Off-campus UMass Amherst users: To download campus access theses, please use the following link to log into our proxy server with your UMass Amherst user name and password.

Non-UMass Amherst users: Please talk to your librarian about requesting this thesis through interlibrary loan.

Theses that have an embargo placed on them will not be available to anyone until the embargo expires.

Document Type

Open Access

Degree Program

Architecture

Degree Type

Master of Architecture (M.Arch.)

Year Degree Awarded

2013

Month Degree Awarded

May

Keywords

sustainable, urban, village, Springfield, affordable, housing

Abstract

In the United States, traditional urban centers, particularly in the Northeast, have suffered from neglect, dilapidation, and the general decay of their built environments over the last 50-60 years. Corresponding with this on the social side are increased poverty, unemployment, crime, and the disruption of the family unit.

Our current knowledge of the disciplines of architecture and sustainability can be applied to a built solution that will yield a greater public good. Good design can improve the lives of people by creating homes, neighborhoods, and villages that are comfortable, secure, and sustainable for all of the activities that make life enjoyable.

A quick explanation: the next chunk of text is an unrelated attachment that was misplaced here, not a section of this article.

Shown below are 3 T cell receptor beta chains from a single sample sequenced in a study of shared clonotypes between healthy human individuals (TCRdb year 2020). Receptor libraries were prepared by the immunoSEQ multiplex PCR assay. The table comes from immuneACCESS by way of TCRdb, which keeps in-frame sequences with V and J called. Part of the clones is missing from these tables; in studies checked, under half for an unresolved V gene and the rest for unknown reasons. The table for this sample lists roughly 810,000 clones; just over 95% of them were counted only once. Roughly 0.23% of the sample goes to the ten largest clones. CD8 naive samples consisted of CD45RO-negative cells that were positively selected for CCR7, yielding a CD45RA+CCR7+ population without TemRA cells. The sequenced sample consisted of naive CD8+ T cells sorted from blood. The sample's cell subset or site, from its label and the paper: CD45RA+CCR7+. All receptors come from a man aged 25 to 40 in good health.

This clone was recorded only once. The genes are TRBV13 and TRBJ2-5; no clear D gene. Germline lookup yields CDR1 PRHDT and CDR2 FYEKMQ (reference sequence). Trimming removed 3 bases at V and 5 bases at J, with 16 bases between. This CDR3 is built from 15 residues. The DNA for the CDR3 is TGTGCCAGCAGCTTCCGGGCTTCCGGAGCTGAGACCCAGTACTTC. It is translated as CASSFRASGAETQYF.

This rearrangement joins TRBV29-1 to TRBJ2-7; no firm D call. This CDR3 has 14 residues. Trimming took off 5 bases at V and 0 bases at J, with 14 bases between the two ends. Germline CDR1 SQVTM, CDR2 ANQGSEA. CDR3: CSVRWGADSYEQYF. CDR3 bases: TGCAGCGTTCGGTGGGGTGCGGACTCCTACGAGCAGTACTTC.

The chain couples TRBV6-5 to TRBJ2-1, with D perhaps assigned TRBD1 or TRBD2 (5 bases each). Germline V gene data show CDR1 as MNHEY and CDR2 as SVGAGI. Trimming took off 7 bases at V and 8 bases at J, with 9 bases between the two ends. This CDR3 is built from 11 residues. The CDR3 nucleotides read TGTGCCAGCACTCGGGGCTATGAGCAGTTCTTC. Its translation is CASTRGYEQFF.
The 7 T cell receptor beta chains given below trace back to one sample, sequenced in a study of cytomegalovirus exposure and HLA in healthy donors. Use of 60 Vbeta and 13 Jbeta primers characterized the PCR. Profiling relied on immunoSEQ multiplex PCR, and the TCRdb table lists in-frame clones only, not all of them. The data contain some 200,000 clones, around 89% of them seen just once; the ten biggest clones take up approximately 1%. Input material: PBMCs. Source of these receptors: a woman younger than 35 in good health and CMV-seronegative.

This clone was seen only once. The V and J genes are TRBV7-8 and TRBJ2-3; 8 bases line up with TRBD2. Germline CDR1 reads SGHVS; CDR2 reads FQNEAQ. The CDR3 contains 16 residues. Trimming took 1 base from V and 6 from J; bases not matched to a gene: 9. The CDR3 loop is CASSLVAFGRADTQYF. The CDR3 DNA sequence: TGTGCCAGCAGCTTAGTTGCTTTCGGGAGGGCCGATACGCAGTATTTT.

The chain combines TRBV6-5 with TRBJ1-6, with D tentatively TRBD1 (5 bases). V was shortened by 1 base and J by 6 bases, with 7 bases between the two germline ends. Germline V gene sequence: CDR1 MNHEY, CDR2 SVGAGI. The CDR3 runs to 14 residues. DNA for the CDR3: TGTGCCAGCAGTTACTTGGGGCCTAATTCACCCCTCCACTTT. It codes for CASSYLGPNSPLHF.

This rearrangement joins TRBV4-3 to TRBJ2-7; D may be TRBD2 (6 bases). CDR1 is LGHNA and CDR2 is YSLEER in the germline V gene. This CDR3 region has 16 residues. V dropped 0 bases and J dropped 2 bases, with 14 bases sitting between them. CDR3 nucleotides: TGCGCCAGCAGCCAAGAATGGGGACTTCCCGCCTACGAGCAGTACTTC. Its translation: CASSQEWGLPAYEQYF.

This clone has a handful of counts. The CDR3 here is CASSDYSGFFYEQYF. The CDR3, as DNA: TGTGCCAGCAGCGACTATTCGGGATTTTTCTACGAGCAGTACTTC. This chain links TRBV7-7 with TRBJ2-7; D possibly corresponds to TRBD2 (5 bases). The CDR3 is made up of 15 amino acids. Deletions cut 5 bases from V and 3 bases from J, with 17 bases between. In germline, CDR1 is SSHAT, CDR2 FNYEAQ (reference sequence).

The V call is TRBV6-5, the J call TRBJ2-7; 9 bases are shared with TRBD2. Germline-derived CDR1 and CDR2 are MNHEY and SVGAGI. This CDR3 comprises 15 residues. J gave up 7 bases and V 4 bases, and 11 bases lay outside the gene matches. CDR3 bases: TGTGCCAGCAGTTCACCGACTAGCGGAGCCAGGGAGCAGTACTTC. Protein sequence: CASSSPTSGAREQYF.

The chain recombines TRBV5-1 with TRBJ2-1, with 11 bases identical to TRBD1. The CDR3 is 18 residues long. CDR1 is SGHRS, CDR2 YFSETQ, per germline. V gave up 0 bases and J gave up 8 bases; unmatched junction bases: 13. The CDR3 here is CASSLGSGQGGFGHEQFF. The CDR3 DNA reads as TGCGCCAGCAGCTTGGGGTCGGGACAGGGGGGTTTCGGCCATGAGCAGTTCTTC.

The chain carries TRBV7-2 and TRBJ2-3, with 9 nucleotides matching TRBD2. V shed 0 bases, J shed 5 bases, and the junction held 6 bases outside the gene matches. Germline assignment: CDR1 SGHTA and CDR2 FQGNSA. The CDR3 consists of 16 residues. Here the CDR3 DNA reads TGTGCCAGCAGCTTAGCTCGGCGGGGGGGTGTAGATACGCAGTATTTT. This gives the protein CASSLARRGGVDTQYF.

Sustainability not only allows us to help save the planet and ourselves, but it also allows for the conservation of the limited resources that might be available to inner-city middle to low income populations. If a family’s or a city’s basic resources are drained by homes and buildings that perform poorly, there will be an impact on the overall quality of life and reduced possibilities for that family (or that city) to improve their standard of living.

Early on, in this process, I had thought about the Six Corners neighborhood of Springfield as a candidate for this design intervention. When an F3 tornado devastated the neighborhoods of Six Corners and Old Hill on June 1, 2011, the problem became clear and I decided to focus my attention on a particularly hard hit area on the border of the two neighborhoods, which has become the subject of this thesis.

First Advisor

Kathleen R. Lugosch

Second Advisor

Stephen D. Schreiber

Included in

Architecture Commons

Share

COinS